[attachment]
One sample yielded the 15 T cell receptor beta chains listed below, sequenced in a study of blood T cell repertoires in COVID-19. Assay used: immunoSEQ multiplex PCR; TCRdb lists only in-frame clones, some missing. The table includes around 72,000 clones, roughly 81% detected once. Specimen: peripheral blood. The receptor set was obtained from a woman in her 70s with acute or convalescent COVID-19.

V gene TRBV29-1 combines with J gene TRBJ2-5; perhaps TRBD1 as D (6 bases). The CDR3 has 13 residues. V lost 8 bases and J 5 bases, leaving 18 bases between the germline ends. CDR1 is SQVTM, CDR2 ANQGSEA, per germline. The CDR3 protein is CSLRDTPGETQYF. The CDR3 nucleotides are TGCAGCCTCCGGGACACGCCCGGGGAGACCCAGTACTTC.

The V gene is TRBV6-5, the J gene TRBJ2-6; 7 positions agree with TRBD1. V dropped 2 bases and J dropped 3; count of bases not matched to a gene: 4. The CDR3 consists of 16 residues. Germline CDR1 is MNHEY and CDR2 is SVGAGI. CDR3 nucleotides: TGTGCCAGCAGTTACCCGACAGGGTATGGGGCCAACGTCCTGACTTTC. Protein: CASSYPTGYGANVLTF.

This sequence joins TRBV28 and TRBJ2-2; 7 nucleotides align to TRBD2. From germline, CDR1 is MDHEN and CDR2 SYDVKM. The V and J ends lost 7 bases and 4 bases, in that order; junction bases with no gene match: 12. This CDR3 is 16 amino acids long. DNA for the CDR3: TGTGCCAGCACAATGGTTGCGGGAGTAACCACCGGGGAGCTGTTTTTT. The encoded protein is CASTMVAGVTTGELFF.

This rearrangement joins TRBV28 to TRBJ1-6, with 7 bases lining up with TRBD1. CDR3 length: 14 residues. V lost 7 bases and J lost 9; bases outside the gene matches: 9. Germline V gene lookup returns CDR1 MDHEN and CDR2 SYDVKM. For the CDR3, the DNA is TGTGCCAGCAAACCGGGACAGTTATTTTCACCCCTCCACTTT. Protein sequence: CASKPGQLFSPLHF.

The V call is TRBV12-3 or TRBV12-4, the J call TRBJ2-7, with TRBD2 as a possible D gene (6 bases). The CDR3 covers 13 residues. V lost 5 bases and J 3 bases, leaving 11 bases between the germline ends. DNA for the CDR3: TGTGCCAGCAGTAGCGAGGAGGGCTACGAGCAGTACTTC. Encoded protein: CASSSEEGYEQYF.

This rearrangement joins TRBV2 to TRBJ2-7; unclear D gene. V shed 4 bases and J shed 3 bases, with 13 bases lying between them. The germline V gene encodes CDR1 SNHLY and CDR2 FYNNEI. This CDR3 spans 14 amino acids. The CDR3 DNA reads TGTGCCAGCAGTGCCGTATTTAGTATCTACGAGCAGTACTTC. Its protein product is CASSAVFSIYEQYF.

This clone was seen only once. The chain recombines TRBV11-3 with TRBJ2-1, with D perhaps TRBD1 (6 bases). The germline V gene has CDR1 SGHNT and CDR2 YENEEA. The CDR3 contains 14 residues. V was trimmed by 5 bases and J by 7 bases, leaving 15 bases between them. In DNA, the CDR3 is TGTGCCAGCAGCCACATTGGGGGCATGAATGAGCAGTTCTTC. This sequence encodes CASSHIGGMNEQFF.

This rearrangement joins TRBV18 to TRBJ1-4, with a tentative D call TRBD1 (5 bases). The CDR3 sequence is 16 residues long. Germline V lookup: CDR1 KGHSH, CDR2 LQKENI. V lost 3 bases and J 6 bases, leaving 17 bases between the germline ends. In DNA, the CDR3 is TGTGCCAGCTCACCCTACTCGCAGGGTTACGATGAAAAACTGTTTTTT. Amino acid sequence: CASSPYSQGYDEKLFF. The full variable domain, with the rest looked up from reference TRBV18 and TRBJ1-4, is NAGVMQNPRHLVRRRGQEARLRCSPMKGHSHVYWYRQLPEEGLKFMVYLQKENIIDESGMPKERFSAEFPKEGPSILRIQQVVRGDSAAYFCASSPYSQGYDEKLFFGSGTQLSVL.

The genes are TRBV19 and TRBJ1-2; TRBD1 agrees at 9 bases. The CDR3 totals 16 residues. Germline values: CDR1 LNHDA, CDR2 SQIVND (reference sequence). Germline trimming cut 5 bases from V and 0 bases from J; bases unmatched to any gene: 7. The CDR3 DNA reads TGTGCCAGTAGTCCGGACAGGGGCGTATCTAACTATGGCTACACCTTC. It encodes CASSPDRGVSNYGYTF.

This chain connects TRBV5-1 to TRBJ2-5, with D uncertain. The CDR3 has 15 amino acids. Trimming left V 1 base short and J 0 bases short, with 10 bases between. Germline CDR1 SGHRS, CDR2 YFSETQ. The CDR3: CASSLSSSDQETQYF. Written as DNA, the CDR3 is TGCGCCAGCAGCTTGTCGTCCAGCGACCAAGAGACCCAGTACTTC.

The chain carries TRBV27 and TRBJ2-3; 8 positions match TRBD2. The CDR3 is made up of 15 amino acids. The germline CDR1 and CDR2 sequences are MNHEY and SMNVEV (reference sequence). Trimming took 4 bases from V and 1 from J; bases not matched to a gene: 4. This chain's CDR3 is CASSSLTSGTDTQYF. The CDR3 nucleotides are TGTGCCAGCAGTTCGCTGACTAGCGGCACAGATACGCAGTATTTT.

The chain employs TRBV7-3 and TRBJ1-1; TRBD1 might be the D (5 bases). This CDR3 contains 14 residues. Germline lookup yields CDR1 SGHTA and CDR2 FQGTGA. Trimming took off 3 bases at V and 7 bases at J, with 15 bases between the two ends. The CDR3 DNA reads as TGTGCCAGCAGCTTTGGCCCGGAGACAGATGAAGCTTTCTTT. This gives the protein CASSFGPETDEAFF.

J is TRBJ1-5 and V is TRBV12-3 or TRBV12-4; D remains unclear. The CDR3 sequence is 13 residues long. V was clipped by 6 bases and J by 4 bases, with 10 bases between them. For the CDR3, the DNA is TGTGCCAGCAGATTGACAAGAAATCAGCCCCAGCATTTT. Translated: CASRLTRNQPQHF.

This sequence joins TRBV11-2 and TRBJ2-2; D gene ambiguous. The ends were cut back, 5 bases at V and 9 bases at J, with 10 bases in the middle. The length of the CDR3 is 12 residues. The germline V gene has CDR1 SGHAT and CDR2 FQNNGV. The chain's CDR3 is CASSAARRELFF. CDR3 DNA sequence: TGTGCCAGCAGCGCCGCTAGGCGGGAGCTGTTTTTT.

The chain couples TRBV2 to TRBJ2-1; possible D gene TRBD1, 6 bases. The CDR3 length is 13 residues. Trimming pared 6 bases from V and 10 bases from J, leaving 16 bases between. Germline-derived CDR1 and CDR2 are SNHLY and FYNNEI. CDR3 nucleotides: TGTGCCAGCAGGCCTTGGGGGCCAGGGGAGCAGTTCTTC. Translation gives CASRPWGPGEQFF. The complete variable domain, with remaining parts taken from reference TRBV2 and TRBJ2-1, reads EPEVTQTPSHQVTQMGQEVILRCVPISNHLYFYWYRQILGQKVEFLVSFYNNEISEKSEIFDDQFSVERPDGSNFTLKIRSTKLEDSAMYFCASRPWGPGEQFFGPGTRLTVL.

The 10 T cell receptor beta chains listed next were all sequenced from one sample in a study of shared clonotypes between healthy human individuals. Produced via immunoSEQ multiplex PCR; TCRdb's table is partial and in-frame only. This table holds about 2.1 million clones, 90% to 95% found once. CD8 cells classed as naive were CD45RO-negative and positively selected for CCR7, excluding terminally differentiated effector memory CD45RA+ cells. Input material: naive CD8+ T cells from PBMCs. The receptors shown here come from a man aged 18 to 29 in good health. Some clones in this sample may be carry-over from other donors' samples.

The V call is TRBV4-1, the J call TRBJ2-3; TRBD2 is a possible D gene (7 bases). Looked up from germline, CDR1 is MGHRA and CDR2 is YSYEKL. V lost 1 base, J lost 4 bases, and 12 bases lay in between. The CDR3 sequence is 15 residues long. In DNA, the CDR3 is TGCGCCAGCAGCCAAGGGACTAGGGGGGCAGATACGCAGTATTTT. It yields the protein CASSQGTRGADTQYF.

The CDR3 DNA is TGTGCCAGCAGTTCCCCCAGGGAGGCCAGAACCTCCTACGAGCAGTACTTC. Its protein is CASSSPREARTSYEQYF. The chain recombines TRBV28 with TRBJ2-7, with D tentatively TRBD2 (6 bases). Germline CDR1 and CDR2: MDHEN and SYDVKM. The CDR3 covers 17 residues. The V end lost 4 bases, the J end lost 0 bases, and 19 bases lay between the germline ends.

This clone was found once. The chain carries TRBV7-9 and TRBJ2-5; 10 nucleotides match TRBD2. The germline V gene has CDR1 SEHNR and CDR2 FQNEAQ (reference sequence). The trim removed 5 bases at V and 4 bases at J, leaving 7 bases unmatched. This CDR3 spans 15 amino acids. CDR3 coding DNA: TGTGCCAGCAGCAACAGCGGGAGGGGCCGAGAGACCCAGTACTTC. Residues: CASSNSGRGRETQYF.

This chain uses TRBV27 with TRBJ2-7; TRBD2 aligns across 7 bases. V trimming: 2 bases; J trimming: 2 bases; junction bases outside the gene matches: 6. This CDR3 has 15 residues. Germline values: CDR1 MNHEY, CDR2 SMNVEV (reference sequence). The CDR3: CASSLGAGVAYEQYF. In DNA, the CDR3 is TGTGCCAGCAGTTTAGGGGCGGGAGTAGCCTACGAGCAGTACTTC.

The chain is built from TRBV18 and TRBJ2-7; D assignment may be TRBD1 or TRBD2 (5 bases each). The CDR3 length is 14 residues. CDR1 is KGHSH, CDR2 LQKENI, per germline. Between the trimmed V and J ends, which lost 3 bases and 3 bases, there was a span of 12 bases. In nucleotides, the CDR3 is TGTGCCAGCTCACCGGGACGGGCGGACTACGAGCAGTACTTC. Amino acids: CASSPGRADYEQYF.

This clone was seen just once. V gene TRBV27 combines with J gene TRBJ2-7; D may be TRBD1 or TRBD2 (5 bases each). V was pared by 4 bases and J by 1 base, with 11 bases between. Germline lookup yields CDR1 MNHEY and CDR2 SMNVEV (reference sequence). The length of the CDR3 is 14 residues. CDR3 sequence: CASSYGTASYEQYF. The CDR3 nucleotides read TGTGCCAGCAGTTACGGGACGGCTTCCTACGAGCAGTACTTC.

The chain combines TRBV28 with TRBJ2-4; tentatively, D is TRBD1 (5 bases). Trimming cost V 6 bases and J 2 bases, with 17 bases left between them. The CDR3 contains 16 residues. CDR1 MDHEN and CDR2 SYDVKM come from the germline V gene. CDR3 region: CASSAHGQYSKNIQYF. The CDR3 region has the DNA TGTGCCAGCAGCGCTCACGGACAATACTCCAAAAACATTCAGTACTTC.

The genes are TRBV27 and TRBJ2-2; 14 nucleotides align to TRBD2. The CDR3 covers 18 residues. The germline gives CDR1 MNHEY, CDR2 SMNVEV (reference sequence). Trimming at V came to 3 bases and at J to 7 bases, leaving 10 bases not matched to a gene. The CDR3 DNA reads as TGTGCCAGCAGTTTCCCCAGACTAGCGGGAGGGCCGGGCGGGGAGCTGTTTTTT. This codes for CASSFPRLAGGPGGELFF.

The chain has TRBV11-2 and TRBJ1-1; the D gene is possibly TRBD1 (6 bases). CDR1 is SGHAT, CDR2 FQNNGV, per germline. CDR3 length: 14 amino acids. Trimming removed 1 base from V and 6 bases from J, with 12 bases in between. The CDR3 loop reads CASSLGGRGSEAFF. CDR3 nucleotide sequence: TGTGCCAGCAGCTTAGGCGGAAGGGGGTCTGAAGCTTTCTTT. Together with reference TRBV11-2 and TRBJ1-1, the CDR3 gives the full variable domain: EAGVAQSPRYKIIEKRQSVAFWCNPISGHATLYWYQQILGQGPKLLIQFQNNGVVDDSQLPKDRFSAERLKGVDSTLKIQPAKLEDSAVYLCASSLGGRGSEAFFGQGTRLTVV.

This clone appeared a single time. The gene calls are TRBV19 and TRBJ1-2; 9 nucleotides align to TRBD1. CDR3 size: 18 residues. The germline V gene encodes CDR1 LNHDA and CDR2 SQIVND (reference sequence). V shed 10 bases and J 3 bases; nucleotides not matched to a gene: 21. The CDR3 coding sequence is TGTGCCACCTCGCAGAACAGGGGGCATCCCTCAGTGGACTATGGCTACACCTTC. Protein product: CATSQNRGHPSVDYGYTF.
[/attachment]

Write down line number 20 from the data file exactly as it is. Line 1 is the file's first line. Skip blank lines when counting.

This clone was found once. The chain carries TRBV7-9 and TRBJ2-5; 10 nucleotides match TRBD2. The germline V gene has CDR1 SEHNR and CDR2 FQNEAQ (reference sequence). The trim removed 5 bases at V and 4 bases at J, leaving 7 bases unmatched. This CDR3 spans 15 amino acids. CDR3 coding DNA: TGTGCCAGCAGCAACAGCGGGAGGGGCCGAGAGACCCAGTACTTC. Residues: CASSNSGRGRETQYF.